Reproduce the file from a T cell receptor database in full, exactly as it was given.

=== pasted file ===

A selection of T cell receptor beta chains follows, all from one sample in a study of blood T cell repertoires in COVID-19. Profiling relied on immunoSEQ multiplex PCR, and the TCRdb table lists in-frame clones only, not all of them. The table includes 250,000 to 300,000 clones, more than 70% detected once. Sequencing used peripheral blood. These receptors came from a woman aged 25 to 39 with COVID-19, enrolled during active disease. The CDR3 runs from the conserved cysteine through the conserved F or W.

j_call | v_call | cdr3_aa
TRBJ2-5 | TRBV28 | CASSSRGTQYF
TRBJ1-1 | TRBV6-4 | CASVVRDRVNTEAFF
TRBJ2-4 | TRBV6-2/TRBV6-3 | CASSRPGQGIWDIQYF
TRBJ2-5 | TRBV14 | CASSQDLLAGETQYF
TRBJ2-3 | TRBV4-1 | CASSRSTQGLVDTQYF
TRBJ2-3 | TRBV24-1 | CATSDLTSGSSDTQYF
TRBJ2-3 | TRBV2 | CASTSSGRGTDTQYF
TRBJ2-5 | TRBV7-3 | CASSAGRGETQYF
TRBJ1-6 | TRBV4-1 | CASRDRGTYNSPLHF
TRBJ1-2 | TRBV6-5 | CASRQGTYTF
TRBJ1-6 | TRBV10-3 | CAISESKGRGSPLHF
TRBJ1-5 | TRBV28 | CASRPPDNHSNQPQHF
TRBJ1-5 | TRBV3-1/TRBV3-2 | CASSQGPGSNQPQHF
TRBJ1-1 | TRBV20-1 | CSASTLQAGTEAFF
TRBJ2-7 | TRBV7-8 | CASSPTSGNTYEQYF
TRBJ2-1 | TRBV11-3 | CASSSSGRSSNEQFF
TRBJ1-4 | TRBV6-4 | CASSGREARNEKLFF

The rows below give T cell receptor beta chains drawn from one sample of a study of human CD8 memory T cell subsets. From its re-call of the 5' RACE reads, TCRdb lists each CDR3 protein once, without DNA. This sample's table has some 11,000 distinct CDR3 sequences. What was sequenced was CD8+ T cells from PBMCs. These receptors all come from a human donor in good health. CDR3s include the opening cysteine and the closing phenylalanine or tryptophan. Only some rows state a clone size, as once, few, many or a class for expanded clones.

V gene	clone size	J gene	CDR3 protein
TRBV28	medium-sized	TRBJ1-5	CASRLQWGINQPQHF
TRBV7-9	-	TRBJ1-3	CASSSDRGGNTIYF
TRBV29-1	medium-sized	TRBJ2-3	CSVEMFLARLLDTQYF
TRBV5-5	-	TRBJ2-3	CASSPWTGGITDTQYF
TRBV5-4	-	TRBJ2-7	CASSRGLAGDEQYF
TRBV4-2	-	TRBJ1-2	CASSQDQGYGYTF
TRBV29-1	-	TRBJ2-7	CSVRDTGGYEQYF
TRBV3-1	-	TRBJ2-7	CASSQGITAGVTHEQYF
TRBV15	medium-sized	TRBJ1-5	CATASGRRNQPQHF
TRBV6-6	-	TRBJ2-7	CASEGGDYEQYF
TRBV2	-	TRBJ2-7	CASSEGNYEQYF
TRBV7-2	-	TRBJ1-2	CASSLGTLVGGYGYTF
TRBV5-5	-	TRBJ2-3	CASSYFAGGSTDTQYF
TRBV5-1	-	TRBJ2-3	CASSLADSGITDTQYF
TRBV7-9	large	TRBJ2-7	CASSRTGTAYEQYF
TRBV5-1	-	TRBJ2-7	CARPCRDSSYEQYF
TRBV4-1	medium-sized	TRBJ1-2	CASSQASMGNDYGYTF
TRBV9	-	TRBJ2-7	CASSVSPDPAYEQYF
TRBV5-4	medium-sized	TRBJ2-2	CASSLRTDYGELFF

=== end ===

A selection of T cell receptor beta chains follows, all from one sample in a study of blood T cell repertoires in COVID-19. Profiling relied on immunoSEQ multiplex PCR, and the TCRdb table lists in-frame clones only, not all of them. The table includes 250,000 to 300,000 clones, more than 70% detected once. Sequencing used peripheral blood. These receptors came from a woman aged 25 to 39 with COVID-19, enrolled during active disease. The CDR3 runs from the conserved cysteine through the conserved F or W.

j_call | v_call | cdr3_aa
TRBJ2-5 | TRBV28 | CASSSRGTQYF
TRBJ1-1 | TRBV6-4 | CASVVRDRVNTEAFF
TRBJ2-4 | TRBV6-2/TRBV6-3 | CASSRPGQGIWDIQYF
TRBJ2-5 | TRBV14 | CASSQDLLAGETQYF
TRBJ2-3 | TRBV4-1 | CASSRSTQGLVDTQYF
TRBJ2-3 | TRBV24-1 | CATSDLTSGSSDTQYF
TRBJ2-3 | TRBV2 | CASTSSGRGTDTQYF
TRBJ2-5 | TRBV7-3 | CASSAGRGETQYF
TRBJ1-6 | TRBV4-1 | CASRDRGTYNSPLHF
TRBJ1-2 | TRBV6-5 | CASRQGTYTF
TRBJ1-6 | TRBV10-3 | CAISESKGRGSPLHF
TRBJ1-5 | TRBV28 | CASRPPDNHSNQPQHF
TRBJ1-5 | TRBV3-1/TRBV3-2 | CASSQGPGSNQPQHF
TRBJ1-1 | TRBV20-1 | CSASTLQAGTEAFF
TRBJ2-7 | TRBV7-8 | CASSPTSGNTYEQYF
TRBJ2-1 | TRBV11-3 | CASSSSGRSSNEQFF
TRBJ1-4 | TRBV6-4 | CASSGREARNEKLFF

The rows below give T cell receptor beta chains drawn from one sample of a study of human CD8 memory T cell subsets. From its re-call of the 5' RACE reads, TCRdb lists each CDR3 protein once, without DNA. This sample's table has some 11,000 distinct CDR3 sequences. What was sequenced was CD8+ T cells from PBMCs. These receptors all come from a human donor in good health. CDR3s include the opening cysteine and the closing phenylalanine or tryptophan. Only some rows state a clone size, as once, few, many or a class for expanded clones.

V gene	clone size	J gene	CDR3 protein
TRBV28	medium-sized	TRBJ1-5	CASRLQWGINQPQHF
TRBV7-9	-	TRBJ1-3	CASSSDRGGNTIYF
TRBV29-1	medium-sized	TRBJ2-3	CSVEMFLARLLDTQYF
TRBV5-5	-	TRBJ2-3	CASSPWTGGITDTQYF
TRBV5-4	-	TRBJ2-7	CASSRGLAGDEQYF
TRBV4-2	-	TRBJ1-2	CASSQDQGYGYTF
TRBV29-1	-	TRBJ2-7	CSVRDTGGYEQYF
TRBV3-1	-	TRBJ2-7	CASSQGITAGVTHEQYF
TRBV15	medium-sized	TRBJ1-5	CATASGRRNQPQHF
TRBV6-6	-	TRBJ2-7	CASEGGDYEQYF
TRBV2	-	TRBJ2-7	CASSEGNYEQYF
TRBV7-2	-	TRBJ1-2	CASSLGTLVGGYGYTF
TRBV5-5	-	TRBJ2-3	CASSYFAGGSTDTQYF
TRBV5-1	-	TRBJ2-3	CASSLADSGITDTQYF
TRBV7-9	large	TRBJ2-7	CASSRTGTAYEQYF
TRBV5-1	-	TRBJ2-7	CARPCRDSSYEQYF
TRBV4-1	medium-sized	TRBJ1-2	CASSQASMGNDYGYTF
TRBV9	-	TRBJ2-7	CASSVSPDPAYEQYF
TRBV5-4	medium-sized	TRBJ2-2	CASSLRTDYGELFF